The recent American election in November 2020 may have put a new president in the White House, but there was little settled on the political and social landscape. Approximately 79 million people voted for Donald Trump. However, a majority of Republican voters believed the election contained irregularities. This included things such as fraud related to mailed ballots, as well as voting by undocumented immigrants and deceased persons. True or not, the perception is enough to cement loyalty to the former president from these legions of voters.

Impeachment and its legality

Donald Trump was only the third president ever to be impeached by the U.S. House of Representatives. He is the only one to ever be impeached twice. Impeachment of the president does not mean immediate removal from office. It opens the president for charges by the House and trial by the Senate. The second impeachment of Trump was merely symbolic, since he was already out of office. Additionally, the U.S. Constitution does not allow for it. The House of Representatives held the second impeachment vote after having accused Trump of inciting a riot. This was related to his January 6, 2021 rally in Washington, DC. Alan Dershowitz, retired Harvard Law professor and legal scholar, has stated that the speech given by Trump was considered protected speech. Many in the Democratic Party, and others on the left, had hoped to discredit the former president. They desired to send him into political retirement. Subsequently, his recent announcement to seek the presidency again in 2024 have temporarily torpedoed that hope.

Silencing on social media

Donald Trump is banned from Twitter, Facebook, and Instagram. The oversight board at Facebook reached a decision to uphold the ban on Trump. This may not cause his supporters to close their accounts. Nevertheless, it could make them consider how much time they spend on each platform. The reduction of posting and traffic by millions of people may be felt in some revenue loss by these media companies.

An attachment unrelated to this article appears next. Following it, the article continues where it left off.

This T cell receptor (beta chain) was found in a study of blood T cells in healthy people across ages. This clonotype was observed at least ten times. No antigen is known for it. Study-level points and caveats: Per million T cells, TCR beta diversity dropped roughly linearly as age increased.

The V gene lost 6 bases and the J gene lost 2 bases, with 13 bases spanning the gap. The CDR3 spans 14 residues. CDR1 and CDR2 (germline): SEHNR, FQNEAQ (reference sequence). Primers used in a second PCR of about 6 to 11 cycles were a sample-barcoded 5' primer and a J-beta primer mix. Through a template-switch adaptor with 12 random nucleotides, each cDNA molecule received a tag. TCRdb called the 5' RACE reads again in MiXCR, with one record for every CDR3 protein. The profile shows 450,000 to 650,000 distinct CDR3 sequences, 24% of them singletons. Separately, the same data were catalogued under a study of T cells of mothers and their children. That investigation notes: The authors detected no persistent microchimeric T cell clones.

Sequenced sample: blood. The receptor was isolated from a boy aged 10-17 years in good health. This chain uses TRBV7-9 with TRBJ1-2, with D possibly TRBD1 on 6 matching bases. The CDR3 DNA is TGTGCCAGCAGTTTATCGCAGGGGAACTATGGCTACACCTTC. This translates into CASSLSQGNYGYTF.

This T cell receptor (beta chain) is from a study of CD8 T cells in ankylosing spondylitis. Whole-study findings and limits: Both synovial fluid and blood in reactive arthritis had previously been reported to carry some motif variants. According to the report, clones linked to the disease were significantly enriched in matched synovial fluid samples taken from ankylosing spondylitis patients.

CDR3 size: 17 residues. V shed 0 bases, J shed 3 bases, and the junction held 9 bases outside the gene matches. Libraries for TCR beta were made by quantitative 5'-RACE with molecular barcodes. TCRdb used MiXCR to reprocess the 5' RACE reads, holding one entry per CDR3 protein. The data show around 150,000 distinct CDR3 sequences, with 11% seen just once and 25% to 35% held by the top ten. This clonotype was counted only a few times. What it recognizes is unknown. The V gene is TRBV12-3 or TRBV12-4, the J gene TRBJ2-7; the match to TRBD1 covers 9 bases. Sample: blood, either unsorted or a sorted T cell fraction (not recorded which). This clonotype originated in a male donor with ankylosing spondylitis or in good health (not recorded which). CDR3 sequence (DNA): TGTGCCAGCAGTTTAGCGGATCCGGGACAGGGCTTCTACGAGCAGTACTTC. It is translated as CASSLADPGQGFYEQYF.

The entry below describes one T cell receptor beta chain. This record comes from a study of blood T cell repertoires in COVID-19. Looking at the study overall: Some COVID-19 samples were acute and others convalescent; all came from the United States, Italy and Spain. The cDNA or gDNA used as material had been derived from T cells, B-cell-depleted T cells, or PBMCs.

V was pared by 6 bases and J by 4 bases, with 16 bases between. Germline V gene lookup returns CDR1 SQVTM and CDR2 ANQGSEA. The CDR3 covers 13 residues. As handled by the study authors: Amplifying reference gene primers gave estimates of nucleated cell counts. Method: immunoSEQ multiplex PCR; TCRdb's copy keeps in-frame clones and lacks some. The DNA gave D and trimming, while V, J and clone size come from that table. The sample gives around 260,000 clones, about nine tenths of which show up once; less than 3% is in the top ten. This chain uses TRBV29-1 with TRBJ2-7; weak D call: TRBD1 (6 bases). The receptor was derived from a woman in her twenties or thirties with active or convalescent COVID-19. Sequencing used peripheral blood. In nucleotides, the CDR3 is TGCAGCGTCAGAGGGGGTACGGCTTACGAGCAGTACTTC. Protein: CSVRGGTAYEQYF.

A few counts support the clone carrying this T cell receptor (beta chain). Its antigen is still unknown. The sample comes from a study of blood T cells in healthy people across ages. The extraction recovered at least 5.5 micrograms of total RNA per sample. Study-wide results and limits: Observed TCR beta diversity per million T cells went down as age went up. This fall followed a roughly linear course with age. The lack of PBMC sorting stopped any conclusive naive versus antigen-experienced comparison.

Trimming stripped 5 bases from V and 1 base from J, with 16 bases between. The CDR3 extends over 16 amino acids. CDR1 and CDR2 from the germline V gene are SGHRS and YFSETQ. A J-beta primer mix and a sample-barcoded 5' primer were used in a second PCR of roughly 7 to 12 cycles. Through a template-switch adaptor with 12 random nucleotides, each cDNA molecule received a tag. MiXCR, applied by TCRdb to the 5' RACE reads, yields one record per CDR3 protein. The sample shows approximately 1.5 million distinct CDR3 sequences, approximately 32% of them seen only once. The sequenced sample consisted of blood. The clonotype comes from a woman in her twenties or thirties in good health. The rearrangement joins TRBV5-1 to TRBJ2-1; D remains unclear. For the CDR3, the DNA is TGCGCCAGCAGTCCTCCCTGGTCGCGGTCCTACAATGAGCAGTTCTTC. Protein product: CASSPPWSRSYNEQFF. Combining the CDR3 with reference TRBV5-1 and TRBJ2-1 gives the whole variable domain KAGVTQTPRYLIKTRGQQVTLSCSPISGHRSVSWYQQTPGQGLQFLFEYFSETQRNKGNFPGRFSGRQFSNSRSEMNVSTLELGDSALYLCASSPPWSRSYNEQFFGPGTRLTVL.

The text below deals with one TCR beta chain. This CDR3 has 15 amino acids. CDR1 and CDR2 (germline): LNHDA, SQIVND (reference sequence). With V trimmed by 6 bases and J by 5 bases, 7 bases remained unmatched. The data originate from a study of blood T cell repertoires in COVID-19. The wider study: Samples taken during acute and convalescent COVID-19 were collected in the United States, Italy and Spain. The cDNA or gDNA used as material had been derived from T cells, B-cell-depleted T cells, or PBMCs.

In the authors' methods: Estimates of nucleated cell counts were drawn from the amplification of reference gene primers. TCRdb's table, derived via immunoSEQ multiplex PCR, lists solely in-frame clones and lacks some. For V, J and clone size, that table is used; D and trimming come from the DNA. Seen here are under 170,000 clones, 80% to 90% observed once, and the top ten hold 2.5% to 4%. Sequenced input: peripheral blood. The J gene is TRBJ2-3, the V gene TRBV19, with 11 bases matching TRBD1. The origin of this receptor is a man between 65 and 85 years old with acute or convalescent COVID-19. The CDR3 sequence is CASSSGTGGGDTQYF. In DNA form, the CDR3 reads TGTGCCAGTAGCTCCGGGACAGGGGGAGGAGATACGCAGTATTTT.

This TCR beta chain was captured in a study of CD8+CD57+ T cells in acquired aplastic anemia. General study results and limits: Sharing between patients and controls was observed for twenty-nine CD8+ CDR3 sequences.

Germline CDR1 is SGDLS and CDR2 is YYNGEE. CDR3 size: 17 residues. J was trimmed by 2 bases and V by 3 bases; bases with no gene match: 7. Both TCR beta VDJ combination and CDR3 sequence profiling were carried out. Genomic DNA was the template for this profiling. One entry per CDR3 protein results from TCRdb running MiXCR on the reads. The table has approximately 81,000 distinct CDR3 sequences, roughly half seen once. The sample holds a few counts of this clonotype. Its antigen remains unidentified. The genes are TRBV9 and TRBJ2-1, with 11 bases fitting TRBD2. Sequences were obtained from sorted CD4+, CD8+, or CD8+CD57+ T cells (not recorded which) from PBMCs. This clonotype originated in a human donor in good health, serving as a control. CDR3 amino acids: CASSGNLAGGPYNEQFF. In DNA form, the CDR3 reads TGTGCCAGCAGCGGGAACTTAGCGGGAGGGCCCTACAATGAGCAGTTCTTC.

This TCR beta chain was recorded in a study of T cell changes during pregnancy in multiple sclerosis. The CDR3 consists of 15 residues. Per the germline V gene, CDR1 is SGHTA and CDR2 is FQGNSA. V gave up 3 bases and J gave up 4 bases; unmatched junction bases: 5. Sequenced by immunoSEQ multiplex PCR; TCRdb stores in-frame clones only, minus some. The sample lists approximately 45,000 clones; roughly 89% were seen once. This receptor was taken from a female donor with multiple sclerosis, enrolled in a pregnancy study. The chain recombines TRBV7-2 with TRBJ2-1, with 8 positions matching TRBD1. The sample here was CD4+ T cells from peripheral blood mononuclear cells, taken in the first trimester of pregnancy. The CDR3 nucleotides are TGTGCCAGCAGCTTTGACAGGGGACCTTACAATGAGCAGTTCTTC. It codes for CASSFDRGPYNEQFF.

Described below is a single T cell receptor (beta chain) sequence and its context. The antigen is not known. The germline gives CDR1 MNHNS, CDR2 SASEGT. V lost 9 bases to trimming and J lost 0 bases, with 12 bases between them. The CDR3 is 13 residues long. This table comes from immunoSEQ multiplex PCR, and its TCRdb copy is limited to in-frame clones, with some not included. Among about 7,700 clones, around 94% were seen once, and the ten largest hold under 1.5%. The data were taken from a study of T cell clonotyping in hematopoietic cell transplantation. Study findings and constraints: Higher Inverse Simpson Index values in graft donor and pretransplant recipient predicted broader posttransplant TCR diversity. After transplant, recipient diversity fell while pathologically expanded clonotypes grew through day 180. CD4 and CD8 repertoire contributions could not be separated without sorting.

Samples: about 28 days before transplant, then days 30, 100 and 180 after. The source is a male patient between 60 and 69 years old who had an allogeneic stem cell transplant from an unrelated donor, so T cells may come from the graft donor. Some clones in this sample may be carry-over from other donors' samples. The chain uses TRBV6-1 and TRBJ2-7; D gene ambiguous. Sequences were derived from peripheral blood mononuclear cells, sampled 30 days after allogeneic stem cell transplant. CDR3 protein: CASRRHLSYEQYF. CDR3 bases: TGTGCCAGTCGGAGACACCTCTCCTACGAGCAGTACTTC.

Keeping his name in the news

One medium still going in the favor of the former president is television. Any public appearance by Donald Trump is sure to attract national and local stations to cover the event. Print media and online news sites will certainly give details of what Trump is doing in public. The speech he gave at the North Carolina Republican Convention on June 5 is an example of how he can continue to receive attention from the media.

Talk radio to the rescue

Talk radio will be instrumental in getting his message out to the people. Secondly, most radio talk show hosts in the U.S. are conservative and tend to get behind Republican Party candidates. The late Rush Limbaugh was a big Trump ally.  Two of the most popular conservative radio hosts are Glenn Beck and Sean Hannity. They will be able to keep the comments and opinions of Trump fresh on the minds of voters.

Those willing to kiss the ring

Kissing the ring of a monarch throughout history was a sign of respect and submission to their authority. It would seem that Trump commands this grip over much of the Republican Party for the time being. This could change over the next three years. Nevertheless, the midterm election next year means these Republican candidates need his endorsement. They believe this is necessary to take back control of the House of Representatives, and possibly the Senate. Trump still remains extremely popular among rank and file Republican voters. So, there is little question among Republican members of Congress as to which direction the political winds are blowing.

Dealing with party dissent

The first Republican leader ousted was Liz Cheney, a Congresswoman from the state of Wyoming. She was the chairperson for the House Republican Conference. This made her the third most powerful Republican in the House. Additionally, Cheney is the daughter of Richard “Dick” Cheney. Her father served as the vice-president for two terms under George W. Bush. She often voted for bills President Trump supported. Aside from that, Cheney voted against Trump in the second impeachment. Her replacement by a staunch Trump supporter, Elise Stefanik, sends a clear message to other challengers within the party. Cheney will retain her seat in the House of Representatives. However, it is thought that Donald Trump will work to unseat her in the party primary elections next year.

Maintaining relevance

The former president must go from state to state, campaigning for Republican candidates. At both the national and state levels, it will solidify his hold on the party and keep him relevant to the voters. Being banned from social media will not have as strong of an impact if he is able to end up on the daily news feed. Many words, positive and negative, have been used to describe Donald Trump. Boring never seems to be one of them.

Ben Goodman is an educator who holds MA & BA degrees, both in History. A native North Carolinian, he has lived and worked in South Korea, Malaysia, and Indonesia.